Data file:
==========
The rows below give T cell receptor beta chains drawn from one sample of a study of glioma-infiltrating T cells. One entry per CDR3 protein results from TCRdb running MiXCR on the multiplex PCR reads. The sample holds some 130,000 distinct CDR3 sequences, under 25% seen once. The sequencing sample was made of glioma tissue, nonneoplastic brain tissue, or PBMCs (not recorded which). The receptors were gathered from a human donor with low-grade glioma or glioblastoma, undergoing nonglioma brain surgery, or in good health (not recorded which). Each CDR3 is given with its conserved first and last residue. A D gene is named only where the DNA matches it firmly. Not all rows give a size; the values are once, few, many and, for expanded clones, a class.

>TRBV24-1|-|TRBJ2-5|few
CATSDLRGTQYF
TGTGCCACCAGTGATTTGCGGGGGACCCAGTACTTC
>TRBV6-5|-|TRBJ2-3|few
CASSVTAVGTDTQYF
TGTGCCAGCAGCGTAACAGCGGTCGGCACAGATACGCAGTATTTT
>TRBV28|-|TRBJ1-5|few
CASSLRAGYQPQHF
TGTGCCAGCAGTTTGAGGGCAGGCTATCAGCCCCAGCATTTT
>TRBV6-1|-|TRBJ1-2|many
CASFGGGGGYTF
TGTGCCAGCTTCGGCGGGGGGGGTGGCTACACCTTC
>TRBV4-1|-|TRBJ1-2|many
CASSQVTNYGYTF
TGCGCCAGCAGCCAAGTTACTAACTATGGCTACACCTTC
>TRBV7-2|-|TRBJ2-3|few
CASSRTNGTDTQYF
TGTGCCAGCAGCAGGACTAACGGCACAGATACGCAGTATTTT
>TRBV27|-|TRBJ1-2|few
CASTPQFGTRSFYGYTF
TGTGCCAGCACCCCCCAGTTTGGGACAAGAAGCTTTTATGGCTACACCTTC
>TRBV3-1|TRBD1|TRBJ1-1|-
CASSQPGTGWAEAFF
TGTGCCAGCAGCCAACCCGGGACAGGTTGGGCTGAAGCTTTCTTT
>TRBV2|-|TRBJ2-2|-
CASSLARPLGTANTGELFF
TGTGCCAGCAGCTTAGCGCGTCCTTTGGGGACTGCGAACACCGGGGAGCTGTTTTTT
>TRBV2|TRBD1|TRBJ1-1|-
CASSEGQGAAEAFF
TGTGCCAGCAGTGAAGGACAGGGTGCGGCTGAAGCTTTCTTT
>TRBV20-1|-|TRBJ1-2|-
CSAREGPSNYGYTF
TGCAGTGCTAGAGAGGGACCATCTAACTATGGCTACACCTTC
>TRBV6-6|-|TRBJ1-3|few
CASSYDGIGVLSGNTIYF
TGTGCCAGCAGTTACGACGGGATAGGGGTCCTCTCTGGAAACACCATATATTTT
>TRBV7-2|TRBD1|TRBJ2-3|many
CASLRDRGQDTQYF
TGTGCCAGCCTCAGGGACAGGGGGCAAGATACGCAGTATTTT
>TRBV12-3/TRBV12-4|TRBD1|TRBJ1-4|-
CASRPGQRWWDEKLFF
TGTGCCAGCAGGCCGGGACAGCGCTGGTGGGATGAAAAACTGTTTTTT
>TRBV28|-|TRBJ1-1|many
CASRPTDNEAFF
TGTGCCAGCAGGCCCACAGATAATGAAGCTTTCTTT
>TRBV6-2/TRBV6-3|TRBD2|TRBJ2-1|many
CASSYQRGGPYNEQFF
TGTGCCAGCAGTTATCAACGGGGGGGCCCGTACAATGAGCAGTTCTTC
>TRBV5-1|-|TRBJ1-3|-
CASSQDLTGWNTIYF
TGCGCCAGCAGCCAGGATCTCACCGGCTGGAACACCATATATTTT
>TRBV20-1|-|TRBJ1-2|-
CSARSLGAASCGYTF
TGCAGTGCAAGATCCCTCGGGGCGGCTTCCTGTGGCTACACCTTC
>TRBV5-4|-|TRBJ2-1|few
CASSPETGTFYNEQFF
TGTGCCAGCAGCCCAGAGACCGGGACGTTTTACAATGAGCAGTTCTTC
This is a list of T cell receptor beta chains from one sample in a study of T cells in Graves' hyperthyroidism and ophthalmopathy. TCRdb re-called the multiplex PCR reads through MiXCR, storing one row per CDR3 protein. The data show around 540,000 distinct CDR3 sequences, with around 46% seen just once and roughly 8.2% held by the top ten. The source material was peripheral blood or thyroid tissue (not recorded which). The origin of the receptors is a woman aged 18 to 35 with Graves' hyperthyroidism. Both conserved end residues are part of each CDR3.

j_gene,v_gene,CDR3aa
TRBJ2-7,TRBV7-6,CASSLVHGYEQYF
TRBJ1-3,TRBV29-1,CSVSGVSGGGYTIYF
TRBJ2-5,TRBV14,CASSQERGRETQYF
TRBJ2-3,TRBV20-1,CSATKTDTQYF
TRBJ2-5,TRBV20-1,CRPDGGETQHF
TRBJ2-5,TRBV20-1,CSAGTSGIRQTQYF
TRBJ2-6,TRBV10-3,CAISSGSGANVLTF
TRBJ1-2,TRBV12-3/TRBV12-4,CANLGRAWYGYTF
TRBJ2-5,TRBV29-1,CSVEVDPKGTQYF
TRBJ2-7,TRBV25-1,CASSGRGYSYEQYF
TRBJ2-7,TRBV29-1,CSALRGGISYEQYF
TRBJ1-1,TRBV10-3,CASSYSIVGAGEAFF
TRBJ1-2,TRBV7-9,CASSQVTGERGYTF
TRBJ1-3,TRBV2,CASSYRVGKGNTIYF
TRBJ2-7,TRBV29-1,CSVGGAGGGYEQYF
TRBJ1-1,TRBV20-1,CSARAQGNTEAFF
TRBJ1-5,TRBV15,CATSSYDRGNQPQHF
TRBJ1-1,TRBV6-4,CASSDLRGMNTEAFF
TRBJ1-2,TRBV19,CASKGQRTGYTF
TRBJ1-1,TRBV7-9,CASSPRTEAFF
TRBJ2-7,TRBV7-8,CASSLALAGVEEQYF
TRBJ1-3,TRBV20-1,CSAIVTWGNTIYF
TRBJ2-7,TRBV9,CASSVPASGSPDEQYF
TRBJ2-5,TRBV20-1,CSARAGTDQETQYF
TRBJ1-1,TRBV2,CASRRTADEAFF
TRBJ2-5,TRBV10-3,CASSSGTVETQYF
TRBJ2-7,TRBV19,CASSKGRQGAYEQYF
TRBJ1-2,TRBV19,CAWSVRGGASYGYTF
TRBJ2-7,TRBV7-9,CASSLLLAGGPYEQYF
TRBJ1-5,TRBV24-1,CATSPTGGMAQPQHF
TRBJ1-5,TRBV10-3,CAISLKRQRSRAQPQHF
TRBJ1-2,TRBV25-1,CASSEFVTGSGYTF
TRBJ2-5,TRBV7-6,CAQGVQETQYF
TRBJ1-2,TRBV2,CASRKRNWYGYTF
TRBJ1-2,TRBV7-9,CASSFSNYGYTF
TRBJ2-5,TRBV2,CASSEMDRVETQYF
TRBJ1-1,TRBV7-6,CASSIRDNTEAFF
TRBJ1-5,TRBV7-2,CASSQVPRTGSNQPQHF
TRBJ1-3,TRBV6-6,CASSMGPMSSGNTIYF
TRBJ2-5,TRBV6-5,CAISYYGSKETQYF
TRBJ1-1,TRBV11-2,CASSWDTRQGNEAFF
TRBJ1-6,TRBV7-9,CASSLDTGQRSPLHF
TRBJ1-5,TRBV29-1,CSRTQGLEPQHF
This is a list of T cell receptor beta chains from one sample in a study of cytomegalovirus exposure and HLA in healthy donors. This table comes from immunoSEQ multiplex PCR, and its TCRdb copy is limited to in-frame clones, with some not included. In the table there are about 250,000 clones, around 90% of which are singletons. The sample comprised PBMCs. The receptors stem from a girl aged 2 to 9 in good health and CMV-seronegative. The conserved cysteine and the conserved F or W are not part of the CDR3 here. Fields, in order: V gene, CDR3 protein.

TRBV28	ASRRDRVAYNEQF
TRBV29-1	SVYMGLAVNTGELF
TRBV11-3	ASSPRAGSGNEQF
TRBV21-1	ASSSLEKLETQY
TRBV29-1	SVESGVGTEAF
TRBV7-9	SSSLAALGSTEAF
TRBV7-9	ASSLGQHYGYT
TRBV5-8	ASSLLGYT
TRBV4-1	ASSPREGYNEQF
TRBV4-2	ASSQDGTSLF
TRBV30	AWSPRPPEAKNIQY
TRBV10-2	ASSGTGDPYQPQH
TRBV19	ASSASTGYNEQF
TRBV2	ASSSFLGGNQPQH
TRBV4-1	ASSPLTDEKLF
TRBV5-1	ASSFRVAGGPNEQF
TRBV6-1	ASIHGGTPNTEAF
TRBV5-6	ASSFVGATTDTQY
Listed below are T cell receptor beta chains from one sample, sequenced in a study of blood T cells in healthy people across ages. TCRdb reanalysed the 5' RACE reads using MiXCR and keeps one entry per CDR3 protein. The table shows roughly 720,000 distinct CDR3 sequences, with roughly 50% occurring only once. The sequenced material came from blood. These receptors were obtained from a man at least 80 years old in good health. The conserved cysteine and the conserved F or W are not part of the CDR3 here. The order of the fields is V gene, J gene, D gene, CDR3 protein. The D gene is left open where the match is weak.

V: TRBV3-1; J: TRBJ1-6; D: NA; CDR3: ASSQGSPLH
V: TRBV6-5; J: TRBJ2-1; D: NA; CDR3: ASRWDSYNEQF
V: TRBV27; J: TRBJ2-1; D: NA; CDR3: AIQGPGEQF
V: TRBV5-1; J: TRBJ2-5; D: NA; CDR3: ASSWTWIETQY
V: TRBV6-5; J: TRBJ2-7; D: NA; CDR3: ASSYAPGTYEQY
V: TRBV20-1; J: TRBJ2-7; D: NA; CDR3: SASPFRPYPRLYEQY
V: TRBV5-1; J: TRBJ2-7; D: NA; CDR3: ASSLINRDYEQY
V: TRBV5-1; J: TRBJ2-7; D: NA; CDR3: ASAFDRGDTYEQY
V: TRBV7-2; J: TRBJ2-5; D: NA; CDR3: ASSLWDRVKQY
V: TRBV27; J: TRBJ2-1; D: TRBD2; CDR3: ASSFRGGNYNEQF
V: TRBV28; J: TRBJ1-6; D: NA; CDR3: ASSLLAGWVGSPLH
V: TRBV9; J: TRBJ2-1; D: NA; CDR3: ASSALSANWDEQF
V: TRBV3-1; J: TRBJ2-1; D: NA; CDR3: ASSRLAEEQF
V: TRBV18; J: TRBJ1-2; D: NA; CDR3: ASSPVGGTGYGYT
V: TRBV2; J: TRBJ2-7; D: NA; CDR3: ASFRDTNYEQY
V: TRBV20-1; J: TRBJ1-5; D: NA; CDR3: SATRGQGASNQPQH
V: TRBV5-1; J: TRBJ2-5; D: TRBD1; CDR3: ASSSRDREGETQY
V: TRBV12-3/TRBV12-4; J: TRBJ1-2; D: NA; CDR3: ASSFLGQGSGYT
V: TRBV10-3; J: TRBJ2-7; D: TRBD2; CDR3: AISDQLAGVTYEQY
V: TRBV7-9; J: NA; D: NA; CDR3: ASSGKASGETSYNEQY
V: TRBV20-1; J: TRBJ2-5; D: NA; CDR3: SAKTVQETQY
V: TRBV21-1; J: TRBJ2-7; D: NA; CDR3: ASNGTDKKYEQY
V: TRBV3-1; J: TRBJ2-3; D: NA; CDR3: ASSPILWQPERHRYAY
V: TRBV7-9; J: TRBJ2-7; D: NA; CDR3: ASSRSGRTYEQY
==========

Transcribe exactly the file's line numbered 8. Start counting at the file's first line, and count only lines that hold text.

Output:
>TRBV28|-|TRBJ1-5|few